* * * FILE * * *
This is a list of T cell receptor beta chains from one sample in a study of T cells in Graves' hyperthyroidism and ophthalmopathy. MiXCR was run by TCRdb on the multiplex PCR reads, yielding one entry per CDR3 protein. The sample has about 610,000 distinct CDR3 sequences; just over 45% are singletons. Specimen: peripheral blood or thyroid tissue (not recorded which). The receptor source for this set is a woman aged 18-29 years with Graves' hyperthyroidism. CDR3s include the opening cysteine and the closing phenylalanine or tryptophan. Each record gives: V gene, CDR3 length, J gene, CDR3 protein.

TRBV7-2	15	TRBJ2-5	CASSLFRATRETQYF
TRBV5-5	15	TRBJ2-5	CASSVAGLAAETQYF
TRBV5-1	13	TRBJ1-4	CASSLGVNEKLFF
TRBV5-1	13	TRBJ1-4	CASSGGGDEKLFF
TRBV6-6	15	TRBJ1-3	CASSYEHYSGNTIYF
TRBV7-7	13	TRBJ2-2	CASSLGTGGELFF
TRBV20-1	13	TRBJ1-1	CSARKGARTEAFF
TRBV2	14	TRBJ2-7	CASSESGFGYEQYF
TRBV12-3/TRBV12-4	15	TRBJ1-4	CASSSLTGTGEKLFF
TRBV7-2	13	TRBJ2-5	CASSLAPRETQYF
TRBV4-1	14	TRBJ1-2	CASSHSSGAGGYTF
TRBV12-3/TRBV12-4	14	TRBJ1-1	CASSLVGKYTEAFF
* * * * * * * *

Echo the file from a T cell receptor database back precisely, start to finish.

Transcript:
This is a list of T cell receptor beta chains from one sample in a study of T cells in Graves' hyperthyroidism and ophthalmopathy. MiXCR was run by TCRdb on the multiplex PCR reads, yielding one entry per CDR3 protein. The sample has about 610,000 distinct CDR3 sequences; just over 45% are singletons. Specimen: peripheral blood or thyroid tissue (not recorded which). The receptor source for this set is a woman aged 18-29 years with Graves' hyperthyroidism. CDR3s include the opening cysteine and the closing phenylalanine or tryptophan. Each record gives: V gene, CDR3 length, J gene, CDR3 protein.

TRBV7-2	15	TRBJ2-5	CASSLFRATRETQYF
TRBV5-5	15	TRBJ2-5	CASSVAGLAAETQYF
TRBV5-1	13	TRBJ1-4	CASSLGVNEKLFF
TRBV5-1	13	TRBJ1-4	CASSGGGDEKLFF
TRBV6-6	15	TRBJ1-3	CASSYEHYSGNTIYF
TRBV7-7	13	TRBJ2-2	CASSLGTGGELFF
TRBV20-1	13	TRBJ1-1	CSARKGARTEAFF
TRBV2	14	TRBJ2-7	CASSESGFGYEQYF
TRBV12-3/TRBV12-4	15	TRBJ1-4	CASSSLTGTGEKLFF
TRBV7-2	13	TRBJ2-5	CASSLAPRETQYF
TRBV4-1	14	TRBJ1-2	CASSHSSGAGGYTF
TRBV12-3/TRBV12-4	14	TRBJ1-1	CASSLVGKYTEAFF